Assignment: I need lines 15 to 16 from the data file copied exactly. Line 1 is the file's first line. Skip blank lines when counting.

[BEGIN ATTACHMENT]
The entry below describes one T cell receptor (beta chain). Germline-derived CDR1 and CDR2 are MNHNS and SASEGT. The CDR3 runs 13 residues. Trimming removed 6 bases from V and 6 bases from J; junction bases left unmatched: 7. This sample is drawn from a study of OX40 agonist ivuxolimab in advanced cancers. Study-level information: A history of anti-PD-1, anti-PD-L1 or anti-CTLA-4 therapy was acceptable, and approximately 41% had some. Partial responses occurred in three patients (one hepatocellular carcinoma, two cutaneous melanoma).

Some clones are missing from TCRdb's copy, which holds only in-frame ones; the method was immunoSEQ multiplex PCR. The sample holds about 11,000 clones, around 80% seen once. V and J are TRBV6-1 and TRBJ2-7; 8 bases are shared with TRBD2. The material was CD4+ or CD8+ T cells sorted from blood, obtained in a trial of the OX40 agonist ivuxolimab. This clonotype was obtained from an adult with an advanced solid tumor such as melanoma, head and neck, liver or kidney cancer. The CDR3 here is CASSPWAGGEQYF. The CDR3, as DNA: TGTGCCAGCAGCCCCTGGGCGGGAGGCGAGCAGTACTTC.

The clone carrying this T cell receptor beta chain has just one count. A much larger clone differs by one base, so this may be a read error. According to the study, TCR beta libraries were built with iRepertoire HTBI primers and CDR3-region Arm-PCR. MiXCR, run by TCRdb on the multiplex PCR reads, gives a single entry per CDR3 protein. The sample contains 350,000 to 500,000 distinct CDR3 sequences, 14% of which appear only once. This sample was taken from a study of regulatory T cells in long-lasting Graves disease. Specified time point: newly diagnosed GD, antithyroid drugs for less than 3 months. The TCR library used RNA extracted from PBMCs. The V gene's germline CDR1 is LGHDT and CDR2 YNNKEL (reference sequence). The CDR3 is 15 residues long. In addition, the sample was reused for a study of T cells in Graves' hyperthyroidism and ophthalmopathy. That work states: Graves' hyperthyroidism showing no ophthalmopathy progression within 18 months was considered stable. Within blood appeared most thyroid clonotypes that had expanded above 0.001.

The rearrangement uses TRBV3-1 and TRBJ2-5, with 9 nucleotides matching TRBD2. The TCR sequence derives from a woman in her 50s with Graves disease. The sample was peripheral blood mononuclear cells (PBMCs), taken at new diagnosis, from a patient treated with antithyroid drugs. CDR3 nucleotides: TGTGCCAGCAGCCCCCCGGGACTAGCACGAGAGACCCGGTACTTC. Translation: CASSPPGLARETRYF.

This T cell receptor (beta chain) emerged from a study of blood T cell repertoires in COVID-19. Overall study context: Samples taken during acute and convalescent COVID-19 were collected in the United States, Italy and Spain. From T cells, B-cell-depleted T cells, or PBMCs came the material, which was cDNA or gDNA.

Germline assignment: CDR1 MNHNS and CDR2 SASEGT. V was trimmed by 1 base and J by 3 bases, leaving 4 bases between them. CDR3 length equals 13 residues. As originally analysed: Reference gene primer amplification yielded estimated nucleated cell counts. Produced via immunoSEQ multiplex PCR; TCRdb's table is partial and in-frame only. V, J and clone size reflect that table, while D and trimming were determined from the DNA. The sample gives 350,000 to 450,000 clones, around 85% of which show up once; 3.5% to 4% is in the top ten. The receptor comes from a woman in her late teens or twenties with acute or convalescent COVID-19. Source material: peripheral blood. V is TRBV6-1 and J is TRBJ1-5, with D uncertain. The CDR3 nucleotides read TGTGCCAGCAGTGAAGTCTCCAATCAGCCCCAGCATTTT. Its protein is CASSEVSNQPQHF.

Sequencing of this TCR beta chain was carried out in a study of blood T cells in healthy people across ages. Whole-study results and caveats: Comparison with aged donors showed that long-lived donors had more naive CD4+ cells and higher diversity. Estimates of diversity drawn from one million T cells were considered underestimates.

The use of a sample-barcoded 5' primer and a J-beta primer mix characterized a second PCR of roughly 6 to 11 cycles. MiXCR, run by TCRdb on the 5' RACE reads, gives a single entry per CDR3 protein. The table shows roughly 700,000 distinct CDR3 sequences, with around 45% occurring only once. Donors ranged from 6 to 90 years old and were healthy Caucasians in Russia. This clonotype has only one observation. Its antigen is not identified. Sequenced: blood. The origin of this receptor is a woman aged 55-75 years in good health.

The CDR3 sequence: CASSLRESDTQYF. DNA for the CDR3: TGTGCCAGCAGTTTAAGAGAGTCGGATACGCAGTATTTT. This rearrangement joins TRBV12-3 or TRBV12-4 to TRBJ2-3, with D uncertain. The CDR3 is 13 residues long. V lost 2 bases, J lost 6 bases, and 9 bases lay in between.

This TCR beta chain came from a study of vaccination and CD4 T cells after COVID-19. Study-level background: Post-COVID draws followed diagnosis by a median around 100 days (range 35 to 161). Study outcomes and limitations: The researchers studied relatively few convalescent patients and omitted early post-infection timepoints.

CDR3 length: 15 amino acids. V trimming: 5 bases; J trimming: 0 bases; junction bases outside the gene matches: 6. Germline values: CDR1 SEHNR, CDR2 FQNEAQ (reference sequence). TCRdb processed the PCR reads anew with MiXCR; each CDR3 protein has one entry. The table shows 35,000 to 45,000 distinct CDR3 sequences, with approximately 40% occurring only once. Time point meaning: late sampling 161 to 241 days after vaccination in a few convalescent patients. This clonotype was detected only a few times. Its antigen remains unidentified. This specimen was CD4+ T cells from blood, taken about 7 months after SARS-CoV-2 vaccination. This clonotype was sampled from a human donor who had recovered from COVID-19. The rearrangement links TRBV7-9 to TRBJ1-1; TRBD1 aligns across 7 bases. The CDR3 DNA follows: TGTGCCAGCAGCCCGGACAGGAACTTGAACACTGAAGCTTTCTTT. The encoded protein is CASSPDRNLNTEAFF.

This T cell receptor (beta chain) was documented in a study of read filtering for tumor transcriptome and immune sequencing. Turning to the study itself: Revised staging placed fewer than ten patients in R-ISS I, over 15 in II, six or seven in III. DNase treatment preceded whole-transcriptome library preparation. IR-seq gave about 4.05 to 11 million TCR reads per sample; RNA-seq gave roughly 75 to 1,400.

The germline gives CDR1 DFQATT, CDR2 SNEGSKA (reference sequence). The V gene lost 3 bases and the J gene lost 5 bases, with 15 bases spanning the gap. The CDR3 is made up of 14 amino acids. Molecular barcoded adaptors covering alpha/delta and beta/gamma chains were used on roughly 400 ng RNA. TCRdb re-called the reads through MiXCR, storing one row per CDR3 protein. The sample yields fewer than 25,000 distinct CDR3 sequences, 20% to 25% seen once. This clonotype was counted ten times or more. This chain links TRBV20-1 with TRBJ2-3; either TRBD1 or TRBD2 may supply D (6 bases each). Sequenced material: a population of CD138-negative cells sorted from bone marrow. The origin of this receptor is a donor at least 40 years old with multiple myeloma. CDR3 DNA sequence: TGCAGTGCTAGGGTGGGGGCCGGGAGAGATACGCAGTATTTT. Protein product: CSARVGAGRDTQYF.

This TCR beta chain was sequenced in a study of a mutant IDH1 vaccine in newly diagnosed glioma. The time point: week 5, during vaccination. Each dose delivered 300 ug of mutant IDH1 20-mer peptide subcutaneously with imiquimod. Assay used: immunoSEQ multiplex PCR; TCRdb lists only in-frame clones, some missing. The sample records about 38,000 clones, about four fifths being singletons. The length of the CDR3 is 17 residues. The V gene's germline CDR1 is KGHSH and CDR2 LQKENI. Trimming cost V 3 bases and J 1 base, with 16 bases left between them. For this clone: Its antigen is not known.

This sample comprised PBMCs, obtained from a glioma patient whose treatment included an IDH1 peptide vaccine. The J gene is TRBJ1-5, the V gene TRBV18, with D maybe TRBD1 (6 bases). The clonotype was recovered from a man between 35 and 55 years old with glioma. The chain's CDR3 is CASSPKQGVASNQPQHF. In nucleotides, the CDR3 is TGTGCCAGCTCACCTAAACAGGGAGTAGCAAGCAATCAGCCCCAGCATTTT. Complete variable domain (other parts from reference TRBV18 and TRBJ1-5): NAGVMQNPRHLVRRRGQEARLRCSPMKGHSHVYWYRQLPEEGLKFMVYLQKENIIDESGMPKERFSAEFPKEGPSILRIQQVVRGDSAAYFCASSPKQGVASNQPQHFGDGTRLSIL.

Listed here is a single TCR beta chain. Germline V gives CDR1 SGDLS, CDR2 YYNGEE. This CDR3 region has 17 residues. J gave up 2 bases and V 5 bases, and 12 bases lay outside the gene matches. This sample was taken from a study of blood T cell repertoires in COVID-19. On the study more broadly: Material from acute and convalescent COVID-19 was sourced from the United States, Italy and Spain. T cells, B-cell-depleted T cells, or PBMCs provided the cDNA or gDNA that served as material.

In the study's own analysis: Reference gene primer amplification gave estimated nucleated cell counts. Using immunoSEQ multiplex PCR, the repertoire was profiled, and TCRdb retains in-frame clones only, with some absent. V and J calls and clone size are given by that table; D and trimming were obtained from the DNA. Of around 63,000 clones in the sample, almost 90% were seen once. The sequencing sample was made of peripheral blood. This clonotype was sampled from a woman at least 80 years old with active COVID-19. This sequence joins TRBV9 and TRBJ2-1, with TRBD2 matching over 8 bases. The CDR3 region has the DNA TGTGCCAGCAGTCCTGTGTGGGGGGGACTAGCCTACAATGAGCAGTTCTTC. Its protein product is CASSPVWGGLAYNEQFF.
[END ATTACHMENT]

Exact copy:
This sample comprised PBMCs, obtained from a glioma patient whose treatment included an IDH1 peptide vaccine. The J gene is TRBJ1-5, the V gene TRBV18, with D maybe TRBD1 (6 bases). The clonotype was recovered from a man between 35 and 55 years old with glioma. The chain's CDR3 is CASSPKQGVASNQPQHF. In nucleotides, the CDR3 is TGTGCCAGCTCACCTAAACAGGGAGTAGCAAGCAATCAGCCCCAGCATTTT. Complete variable domain (other parts from reference TRBV18 and TRBJ1-5): NAGVMQNPRHLVRRRGQEARLRCSPMKGHSHVYWYRQLPEEGLKFMVYLQKENIIDESGMPKERFSAEFPKEGPSILRIQQVVRGDSAAYFCASSPKQGVASNQPQHFGDGTRLSIL.

Listed here is a single TCR beta chain. Germline V gives CDR1 SGDLS, CDR2 YYNGEE. This CDR3 region has 17 residues. J gave up 2 bases and V 5 bases, and 12 bases lay outside the gene matches. This sample was taken from a study of blood T cell repertoires in COVID-19. On the study more broadly: Material from acute and convalescent COVID-19 was sourced from the United States, Italy and Spain. T cells, B-cell-depleted T cells, or PBMCs provided the cDNA or gDNA that served as material.